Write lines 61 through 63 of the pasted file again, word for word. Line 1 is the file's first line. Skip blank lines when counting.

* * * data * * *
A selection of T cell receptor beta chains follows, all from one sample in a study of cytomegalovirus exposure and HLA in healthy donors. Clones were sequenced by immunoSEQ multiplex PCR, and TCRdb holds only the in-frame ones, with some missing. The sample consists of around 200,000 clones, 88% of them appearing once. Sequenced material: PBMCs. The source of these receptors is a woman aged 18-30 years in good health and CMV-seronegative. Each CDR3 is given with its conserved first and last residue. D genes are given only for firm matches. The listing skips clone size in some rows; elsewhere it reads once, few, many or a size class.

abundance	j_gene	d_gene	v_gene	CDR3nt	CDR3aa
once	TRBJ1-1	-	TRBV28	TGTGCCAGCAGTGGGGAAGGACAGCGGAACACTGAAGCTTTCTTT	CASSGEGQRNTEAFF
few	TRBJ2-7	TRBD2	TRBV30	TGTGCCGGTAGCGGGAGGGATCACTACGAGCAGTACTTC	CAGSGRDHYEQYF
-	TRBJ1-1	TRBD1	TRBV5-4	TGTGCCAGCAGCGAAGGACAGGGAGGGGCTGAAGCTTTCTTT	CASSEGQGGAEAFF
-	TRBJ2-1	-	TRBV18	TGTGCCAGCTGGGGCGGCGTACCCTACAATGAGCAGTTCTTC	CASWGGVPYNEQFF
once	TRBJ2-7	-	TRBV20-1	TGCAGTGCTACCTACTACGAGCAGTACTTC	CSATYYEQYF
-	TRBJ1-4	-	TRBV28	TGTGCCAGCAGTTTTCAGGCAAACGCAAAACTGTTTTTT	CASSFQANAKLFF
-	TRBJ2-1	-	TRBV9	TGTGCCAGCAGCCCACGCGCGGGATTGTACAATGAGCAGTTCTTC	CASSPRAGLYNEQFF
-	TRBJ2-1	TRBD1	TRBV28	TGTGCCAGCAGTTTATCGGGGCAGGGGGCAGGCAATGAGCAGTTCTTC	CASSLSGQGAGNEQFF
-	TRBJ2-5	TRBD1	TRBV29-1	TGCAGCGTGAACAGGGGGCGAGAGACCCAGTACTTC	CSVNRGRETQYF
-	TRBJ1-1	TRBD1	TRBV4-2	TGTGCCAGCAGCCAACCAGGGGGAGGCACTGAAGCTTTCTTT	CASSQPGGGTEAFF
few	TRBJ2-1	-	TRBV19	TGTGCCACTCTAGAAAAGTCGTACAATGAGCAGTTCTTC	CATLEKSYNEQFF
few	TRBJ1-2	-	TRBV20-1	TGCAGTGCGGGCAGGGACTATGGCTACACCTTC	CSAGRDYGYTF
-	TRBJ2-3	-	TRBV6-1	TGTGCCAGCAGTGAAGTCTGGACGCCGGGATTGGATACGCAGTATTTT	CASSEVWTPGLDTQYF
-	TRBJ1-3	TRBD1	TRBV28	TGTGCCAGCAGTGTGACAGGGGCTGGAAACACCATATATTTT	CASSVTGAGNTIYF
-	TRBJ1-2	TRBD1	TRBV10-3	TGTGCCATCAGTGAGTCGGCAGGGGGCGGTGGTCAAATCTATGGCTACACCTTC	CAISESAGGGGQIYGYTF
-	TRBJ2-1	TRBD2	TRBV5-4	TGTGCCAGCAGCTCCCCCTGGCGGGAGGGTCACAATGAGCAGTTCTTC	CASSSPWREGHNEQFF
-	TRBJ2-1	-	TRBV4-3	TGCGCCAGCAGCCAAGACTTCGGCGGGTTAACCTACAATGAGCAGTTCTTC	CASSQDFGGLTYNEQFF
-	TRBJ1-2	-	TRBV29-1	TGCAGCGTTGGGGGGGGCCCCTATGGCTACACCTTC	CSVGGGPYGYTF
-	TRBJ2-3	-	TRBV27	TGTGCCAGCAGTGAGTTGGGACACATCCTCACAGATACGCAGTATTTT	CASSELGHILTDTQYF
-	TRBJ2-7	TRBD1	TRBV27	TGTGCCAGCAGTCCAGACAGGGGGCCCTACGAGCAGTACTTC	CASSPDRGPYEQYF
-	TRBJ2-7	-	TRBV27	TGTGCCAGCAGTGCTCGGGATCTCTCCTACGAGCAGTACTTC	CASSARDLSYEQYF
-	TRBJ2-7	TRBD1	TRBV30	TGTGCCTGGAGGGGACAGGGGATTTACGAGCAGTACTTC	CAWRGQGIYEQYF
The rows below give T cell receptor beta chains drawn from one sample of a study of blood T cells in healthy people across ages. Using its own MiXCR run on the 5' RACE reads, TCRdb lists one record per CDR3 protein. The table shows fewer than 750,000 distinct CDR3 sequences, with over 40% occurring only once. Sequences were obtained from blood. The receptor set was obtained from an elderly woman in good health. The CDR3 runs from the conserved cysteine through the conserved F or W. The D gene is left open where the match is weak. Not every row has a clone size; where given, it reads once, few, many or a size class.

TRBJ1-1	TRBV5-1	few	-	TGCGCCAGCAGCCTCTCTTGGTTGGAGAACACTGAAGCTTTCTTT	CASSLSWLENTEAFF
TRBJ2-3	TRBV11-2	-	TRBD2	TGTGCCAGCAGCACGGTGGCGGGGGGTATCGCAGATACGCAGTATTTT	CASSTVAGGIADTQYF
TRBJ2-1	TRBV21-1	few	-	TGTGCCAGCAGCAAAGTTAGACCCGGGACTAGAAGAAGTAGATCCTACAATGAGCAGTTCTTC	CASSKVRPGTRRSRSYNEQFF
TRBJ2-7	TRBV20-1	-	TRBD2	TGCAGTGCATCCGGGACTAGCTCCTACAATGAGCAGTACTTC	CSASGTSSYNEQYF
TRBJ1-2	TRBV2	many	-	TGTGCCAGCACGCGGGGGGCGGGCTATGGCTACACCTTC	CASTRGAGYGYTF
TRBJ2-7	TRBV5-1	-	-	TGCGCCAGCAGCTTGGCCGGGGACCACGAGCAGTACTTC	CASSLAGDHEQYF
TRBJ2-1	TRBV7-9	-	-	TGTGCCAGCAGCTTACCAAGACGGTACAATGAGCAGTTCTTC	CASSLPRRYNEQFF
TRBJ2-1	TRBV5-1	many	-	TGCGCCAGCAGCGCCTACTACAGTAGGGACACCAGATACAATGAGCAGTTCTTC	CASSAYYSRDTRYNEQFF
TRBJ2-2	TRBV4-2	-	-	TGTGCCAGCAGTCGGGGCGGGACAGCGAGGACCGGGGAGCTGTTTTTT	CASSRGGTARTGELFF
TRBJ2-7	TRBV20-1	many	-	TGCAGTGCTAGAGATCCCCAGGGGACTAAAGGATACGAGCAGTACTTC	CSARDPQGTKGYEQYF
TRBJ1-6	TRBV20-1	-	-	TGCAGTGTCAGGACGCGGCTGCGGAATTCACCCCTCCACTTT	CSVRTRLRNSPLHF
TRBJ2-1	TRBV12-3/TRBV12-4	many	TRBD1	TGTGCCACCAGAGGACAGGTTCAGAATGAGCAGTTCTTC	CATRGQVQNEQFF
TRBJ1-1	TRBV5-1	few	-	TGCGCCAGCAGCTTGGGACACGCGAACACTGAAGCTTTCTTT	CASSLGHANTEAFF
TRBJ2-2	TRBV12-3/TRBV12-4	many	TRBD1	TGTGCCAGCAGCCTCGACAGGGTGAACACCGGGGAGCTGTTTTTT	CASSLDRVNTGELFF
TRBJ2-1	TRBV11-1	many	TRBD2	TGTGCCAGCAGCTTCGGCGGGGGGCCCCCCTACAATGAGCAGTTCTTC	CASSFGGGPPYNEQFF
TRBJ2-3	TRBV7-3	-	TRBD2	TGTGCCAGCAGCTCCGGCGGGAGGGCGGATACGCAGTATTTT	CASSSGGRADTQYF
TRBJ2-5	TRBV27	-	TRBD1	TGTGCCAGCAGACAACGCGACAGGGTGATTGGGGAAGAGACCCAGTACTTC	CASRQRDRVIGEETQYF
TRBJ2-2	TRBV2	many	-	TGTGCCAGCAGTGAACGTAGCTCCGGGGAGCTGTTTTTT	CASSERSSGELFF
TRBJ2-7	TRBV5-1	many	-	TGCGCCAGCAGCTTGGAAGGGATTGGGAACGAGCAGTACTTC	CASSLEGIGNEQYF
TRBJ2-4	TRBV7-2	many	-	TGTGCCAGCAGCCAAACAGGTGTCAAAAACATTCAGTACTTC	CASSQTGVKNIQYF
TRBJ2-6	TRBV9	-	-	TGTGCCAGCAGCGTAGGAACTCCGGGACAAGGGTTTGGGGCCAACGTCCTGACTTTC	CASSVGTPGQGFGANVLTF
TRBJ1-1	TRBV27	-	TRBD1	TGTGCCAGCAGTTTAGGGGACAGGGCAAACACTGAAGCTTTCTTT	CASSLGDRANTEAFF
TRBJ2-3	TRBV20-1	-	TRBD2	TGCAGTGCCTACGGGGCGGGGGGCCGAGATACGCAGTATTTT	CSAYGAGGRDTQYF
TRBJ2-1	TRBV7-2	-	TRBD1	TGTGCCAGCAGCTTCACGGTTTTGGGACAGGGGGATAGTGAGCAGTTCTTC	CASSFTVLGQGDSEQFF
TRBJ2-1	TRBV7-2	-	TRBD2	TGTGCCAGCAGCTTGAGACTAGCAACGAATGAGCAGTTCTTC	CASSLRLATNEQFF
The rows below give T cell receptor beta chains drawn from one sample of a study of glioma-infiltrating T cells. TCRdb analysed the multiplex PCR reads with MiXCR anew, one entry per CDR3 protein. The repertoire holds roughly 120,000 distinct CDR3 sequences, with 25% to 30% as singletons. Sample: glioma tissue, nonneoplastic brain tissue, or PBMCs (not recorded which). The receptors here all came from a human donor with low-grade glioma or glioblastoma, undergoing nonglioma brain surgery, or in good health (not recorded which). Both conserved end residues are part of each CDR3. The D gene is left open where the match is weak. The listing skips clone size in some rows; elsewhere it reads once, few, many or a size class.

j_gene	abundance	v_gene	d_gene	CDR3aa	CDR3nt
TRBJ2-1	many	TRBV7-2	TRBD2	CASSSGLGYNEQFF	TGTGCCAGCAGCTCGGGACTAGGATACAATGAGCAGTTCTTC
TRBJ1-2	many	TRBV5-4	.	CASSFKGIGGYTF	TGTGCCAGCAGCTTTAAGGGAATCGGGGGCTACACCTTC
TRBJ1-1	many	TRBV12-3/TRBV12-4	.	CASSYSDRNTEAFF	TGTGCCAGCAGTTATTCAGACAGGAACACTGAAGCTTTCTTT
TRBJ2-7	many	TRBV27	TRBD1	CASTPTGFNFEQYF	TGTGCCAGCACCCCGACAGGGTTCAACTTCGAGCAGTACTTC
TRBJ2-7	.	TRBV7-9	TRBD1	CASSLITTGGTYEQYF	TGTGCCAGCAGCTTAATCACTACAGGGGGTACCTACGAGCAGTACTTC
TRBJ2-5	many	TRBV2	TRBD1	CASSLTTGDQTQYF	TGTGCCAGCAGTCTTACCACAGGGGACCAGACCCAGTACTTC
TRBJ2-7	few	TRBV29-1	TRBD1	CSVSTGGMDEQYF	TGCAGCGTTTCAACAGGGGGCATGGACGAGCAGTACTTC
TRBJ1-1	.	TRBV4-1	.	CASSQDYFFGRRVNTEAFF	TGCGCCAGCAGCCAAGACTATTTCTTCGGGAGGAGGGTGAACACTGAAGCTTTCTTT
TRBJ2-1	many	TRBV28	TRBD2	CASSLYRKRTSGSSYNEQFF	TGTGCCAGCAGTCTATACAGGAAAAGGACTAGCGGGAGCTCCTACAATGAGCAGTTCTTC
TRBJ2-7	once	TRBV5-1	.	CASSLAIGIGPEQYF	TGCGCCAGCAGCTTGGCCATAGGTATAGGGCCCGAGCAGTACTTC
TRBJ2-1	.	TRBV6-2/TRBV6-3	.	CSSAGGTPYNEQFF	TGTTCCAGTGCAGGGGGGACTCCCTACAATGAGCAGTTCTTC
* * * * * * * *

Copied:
TRBJ2-1	many	TRBV28	TRBD2	CASSLYRKRTSGSSYNEQFF	TGTGCCAGCAGTCTATACAGGAAAAGGACTAGCGGGAGCTCCTACAATGAGCAGTTCTTC
TRBJ2-7	once	TRBV5-1	.	CASSLAIGIGPEQYF	TGCGCCAGCAGCTTGGCCATAGGTATAGGGCCCGAGCAGTACTTC
TRBJ2-1	.	TRBV6-2/TRBV6-3	.	CSSAGGTPYNEQFF	TGTTCCAGTGCAGGGGGGACTCCCTACAATGAGCAGTTCTTC